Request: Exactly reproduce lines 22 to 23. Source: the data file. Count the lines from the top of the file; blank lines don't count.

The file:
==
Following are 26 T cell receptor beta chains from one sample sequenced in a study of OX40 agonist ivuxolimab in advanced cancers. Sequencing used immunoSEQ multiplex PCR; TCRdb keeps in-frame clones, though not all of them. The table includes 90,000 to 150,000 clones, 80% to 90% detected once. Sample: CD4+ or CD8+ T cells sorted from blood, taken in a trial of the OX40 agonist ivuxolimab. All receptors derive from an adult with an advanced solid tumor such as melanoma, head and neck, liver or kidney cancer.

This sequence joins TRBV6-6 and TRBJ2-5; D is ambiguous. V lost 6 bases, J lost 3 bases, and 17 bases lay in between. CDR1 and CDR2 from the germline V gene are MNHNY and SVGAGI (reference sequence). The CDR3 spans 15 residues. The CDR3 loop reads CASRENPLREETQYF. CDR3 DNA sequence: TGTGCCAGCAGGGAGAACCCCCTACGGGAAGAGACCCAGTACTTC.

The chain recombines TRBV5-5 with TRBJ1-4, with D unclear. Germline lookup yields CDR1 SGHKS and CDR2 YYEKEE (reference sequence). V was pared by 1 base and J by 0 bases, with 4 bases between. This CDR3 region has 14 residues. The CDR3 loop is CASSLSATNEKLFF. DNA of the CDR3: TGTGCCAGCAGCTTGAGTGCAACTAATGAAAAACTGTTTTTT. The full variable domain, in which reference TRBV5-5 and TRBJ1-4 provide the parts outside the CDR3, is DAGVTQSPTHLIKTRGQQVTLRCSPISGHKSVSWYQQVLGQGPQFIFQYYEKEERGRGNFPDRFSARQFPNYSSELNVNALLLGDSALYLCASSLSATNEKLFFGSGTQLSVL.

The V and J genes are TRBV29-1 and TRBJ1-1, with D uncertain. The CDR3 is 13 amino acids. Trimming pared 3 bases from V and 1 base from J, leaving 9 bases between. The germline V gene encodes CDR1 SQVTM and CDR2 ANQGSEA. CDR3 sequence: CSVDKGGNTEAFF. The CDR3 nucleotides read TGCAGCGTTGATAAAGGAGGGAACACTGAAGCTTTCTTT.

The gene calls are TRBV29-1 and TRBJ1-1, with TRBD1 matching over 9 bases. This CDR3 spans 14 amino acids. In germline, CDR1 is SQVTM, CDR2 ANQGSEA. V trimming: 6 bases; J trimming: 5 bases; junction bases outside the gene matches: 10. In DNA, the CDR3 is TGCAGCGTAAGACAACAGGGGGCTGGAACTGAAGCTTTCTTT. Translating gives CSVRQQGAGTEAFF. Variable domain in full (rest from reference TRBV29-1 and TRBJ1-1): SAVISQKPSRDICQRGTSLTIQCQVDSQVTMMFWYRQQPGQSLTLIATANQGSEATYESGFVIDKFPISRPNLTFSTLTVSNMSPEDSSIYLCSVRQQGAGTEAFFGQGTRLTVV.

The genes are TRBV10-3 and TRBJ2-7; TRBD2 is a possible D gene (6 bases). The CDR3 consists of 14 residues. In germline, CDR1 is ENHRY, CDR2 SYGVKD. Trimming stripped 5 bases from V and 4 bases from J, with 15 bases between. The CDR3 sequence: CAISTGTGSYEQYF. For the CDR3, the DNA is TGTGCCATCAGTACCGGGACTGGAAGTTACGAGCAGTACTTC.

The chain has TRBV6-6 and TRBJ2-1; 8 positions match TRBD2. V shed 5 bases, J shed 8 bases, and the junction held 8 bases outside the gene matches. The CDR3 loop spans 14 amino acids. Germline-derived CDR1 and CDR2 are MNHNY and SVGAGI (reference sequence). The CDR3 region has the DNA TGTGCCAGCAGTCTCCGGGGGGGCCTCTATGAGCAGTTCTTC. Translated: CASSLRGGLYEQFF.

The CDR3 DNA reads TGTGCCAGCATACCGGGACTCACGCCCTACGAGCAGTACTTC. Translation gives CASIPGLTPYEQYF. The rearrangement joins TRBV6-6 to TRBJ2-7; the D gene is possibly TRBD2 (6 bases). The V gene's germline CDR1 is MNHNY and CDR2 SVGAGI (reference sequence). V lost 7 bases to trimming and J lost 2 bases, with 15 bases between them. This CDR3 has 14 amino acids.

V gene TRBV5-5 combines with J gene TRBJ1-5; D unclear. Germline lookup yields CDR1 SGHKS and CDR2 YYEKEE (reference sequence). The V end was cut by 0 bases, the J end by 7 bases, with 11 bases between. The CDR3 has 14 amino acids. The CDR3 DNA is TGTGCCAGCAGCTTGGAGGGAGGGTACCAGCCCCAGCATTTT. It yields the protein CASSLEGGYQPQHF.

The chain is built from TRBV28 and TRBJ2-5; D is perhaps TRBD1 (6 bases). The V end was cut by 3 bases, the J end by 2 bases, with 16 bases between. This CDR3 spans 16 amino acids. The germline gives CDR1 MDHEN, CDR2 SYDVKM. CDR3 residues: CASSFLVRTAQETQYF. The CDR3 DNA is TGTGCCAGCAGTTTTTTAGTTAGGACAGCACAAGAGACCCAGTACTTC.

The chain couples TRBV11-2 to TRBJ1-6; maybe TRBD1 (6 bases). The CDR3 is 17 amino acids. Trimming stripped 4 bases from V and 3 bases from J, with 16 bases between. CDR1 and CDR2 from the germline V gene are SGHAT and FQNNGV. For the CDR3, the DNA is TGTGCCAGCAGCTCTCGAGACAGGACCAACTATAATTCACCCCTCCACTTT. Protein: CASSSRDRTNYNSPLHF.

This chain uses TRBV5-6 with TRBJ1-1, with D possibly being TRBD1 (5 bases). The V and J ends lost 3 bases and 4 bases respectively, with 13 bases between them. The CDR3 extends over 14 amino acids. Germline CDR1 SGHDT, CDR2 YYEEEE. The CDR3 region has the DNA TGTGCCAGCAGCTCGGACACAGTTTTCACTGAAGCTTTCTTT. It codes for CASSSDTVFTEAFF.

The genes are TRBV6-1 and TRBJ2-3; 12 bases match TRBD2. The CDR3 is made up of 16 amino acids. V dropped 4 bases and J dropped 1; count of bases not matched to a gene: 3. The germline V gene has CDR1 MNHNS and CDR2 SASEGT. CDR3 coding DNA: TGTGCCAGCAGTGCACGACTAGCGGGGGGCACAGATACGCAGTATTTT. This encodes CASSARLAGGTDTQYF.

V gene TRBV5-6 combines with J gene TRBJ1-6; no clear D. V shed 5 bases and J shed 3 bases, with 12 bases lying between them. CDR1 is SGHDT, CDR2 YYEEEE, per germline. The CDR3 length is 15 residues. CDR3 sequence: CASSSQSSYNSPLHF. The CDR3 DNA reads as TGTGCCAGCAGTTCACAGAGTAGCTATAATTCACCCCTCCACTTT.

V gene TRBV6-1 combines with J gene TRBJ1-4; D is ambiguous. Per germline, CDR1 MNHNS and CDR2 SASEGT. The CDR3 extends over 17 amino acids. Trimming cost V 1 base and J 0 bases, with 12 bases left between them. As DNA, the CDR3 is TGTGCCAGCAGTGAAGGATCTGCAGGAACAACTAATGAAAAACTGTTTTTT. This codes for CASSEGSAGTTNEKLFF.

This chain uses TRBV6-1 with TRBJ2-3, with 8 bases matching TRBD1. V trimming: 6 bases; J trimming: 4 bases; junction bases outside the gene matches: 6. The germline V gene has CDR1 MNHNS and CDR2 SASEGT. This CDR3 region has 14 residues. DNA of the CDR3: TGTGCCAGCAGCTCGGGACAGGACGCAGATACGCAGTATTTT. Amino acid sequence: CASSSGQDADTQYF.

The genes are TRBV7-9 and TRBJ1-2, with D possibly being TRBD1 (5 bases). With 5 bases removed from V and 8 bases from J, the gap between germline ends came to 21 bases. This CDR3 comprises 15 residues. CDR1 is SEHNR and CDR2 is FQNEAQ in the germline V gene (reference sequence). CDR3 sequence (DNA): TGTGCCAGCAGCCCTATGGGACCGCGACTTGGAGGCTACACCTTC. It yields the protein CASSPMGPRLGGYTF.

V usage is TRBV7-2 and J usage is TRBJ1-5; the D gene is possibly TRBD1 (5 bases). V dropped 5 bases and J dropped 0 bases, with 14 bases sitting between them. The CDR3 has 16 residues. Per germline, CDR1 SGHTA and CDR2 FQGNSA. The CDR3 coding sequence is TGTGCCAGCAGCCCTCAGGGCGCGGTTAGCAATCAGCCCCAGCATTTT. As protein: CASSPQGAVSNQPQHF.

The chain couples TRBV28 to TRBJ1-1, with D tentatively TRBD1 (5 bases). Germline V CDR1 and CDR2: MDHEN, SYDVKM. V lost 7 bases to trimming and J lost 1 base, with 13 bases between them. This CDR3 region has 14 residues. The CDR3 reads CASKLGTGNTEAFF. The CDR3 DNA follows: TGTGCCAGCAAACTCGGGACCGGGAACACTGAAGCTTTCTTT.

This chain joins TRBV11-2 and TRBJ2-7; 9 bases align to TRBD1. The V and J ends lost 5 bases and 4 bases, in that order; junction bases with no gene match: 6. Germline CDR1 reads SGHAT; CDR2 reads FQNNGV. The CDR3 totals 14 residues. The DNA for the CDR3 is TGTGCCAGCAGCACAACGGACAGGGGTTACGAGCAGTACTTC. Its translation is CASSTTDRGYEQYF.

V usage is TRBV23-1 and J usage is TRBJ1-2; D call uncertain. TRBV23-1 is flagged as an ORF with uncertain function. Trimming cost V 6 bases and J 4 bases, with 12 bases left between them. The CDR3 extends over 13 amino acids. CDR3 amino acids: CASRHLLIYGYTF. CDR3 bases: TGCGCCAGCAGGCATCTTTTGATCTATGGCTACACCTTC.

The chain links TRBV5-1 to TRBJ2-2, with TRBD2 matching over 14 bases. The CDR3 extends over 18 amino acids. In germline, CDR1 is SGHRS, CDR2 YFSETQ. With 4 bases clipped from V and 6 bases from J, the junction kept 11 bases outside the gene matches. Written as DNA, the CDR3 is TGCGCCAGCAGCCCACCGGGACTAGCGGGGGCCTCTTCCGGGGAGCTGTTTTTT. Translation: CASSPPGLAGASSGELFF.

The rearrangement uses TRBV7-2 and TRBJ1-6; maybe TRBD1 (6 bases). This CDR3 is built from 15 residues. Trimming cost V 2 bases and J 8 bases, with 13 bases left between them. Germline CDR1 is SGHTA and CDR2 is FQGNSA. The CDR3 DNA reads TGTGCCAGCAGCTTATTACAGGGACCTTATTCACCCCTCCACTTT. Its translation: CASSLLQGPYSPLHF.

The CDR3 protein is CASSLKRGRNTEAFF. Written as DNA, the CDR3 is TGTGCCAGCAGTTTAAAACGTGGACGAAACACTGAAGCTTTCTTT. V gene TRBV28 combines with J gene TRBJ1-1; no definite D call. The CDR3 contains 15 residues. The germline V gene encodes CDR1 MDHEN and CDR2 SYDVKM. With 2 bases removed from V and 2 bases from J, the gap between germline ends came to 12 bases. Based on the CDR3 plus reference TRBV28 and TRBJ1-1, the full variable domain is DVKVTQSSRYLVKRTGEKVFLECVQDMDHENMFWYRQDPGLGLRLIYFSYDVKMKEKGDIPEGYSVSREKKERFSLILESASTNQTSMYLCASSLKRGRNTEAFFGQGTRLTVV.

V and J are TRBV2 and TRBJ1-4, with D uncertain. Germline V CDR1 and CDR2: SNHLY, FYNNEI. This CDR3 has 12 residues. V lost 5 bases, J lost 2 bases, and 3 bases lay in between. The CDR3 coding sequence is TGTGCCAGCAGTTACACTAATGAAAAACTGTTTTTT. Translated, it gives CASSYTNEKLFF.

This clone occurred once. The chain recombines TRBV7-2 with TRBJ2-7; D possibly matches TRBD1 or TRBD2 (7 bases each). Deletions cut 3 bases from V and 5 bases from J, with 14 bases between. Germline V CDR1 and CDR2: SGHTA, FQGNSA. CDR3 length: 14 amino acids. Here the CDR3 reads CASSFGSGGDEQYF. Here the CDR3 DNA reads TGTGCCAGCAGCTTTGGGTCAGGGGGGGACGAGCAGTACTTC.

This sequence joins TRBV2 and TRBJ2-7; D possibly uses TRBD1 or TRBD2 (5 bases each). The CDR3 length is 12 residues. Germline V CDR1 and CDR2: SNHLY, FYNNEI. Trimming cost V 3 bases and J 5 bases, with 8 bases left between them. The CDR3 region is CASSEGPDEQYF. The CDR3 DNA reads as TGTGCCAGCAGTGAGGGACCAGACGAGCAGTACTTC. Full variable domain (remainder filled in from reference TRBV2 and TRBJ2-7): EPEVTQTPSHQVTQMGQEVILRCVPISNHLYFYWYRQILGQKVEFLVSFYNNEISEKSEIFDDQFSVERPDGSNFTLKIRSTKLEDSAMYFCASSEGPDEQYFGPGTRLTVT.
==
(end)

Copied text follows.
The chain links TRBV5-1 to TRBJ2-2, with TRBD2 matching over 14 bases. The CDR3 extends over 18 amino acids. In germline, CDR1 is SGHRS, CDR2 YFSETQ. With 4 bases clipped from V and 6 bases from J, the junction kept 11 bases outside the gene matches. Written as DNA, the CDR3 is TGCGCCAGCAGCCCACCGGGACTAGCGGGGGCCTCTTCCGGGGAGCTGTTTTTT. Translation: CASSPPGLAGASSGELFF.

The rearrangement uses TRBV7-2 and TRBJ1-6; maybe TRBD1 (6 bases). This CDR3 is built from 15 residues. Trimming cost V 2 bases and J 8 bases, with 13 bases left between them. Germline CDR1 is SGHTA and CDR2 is FQGNSA. The CDR3 DNA reads TGTGCCAGCAGCTTATTACAGGGACCTTATTCACCCCTCCACTTT. Its translation: CASSLLQGPYSPLHF.